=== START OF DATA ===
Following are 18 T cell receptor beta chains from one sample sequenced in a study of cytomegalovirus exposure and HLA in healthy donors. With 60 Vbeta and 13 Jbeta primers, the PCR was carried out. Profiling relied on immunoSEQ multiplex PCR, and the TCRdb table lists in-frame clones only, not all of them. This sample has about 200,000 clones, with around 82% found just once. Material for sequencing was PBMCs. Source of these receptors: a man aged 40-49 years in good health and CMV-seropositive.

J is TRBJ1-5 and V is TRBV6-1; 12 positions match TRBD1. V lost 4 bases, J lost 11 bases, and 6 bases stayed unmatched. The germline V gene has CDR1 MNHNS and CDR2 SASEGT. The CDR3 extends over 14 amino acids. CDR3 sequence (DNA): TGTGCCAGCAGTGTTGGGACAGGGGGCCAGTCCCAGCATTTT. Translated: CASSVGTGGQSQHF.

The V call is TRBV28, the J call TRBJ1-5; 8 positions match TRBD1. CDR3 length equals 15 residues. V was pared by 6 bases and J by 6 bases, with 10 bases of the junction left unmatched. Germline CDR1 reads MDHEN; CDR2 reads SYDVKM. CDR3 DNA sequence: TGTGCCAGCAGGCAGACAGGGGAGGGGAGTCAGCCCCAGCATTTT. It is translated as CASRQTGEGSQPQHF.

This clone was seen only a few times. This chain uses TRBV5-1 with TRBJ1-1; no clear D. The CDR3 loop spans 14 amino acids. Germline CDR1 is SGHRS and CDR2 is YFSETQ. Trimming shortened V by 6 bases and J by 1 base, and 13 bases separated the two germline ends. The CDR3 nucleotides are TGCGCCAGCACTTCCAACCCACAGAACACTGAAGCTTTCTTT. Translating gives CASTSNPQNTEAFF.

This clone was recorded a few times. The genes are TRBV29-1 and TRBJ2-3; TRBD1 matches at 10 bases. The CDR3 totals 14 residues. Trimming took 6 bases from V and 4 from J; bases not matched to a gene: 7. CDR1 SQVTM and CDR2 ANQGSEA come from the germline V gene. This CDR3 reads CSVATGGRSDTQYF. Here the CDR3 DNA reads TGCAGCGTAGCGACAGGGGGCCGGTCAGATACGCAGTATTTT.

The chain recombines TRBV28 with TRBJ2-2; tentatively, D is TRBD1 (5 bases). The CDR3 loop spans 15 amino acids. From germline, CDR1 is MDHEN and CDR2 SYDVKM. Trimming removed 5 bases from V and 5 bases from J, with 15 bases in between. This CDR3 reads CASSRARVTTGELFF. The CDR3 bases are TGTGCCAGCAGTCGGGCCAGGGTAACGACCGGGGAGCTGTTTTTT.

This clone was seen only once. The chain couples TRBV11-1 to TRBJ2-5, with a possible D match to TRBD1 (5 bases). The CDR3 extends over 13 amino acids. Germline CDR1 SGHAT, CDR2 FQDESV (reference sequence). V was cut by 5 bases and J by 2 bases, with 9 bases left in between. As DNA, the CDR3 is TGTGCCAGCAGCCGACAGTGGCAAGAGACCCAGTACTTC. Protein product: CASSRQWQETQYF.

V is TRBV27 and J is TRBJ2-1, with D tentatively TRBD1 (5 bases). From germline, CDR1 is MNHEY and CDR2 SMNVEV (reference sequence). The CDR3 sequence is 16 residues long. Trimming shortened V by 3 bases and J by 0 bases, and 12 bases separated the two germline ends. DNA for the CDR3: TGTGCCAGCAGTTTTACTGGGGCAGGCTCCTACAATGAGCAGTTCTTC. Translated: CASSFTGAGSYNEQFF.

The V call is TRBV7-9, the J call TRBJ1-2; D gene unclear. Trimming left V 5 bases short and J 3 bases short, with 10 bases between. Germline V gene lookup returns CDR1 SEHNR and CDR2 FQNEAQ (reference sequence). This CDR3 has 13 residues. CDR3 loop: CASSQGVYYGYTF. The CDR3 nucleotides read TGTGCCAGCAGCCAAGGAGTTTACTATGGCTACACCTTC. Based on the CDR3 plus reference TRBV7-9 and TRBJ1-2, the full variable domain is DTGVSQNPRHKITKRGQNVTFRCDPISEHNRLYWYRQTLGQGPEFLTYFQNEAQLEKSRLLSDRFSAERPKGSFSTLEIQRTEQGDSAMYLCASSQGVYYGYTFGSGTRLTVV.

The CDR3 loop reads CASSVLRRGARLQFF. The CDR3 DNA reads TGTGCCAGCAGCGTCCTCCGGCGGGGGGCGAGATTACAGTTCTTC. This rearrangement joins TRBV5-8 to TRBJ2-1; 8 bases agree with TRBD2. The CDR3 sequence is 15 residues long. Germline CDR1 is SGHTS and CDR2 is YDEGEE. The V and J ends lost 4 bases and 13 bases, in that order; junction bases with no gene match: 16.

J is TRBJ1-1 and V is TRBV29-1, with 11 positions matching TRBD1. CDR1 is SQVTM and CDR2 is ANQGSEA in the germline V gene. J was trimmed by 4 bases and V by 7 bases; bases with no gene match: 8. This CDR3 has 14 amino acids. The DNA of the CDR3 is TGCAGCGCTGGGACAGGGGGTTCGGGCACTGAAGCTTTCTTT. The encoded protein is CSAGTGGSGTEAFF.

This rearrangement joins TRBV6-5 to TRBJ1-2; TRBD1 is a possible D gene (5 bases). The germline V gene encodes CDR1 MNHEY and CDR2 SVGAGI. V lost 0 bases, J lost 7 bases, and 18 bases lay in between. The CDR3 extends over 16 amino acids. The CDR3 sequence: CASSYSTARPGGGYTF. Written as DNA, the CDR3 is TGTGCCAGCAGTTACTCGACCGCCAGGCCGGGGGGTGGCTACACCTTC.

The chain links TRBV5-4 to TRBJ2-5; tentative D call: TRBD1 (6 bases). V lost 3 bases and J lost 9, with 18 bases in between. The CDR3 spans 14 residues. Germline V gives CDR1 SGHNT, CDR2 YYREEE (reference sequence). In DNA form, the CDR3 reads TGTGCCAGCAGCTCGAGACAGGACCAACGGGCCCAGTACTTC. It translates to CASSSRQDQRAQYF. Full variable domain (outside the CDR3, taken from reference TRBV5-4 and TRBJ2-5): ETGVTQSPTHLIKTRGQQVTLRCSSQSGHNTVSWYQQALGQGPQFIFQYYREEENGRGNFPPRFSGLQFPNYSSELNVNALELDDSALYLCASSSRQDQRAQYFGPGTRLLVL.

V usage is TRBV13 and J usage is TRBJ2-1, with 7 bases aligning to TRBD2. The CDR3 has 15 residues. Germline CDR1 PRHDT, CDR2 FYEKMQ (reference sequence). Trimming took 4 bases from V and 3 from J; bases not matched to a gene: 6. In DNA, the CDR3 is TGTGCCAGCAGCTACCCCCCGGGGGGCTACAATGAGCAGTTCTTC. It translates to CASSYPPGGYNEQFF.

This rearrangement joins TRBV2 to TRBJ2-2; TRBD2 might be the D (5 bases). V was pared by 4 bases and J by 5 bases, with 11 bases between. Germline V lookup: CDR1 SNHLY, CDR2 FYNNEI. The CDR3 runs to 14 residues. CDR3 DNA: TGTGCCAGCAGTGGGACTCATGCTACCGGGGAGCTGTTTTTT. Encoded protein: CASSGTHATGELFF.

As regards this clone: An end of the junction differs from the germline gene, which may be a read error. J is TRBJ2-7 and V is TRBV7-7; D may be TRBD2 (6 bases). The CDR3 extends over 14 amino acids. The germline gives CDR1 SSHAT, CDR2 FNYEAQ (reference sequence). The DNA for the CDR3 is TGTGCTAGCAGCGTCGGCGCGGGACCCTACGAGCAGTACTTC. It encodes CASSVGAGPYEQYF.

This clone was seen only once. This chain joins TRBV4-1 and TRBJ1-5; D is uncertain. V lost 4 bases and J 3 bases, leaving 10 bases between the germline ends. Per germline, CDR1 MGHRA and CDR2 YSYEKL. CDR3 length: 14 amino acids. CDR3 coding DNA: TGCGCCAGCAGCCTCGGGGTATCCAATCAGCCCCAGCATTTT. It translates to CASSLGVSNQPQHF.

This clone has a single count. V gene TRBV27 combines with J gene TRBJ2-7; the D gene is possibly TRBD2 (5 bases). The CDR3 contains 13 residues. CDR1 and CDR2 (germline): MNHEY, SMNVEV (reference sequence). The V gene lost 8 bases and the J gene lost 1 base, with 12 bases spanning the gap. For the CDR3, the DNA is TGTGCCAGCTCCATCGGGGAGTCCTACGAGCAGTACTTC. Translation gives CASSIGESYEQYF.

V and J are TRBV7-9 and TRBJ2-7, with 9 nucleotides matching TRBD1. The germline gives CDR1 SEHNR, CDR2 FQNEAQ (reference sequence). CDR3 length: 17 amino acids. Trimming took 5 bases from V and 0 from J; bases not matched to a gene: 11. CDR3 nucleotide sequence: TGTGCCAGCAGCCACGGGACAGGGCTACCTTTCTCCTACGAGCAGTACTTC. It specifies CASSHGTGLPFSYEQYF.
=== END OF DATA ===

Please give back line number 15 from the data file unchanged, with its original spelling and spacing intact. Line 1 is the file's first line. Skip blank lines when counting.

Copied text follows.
This rearrangement joins TRBV2 to TRBJ2-2; TRBD2 might be the D (5 bases). V was pared by 4 bases and J by 5 bases, with 11 bases between. Germline V lookup: CDR1 SNHLY, CDR2 FYNNEI. The CDR3 runs to 14 residues. CDR3 DNA: TGTGCCAGCAGTGGGACTCATGCTACCGGGGAGCTGTTTTTT. Encoded protein: CASSGTHATGELFF.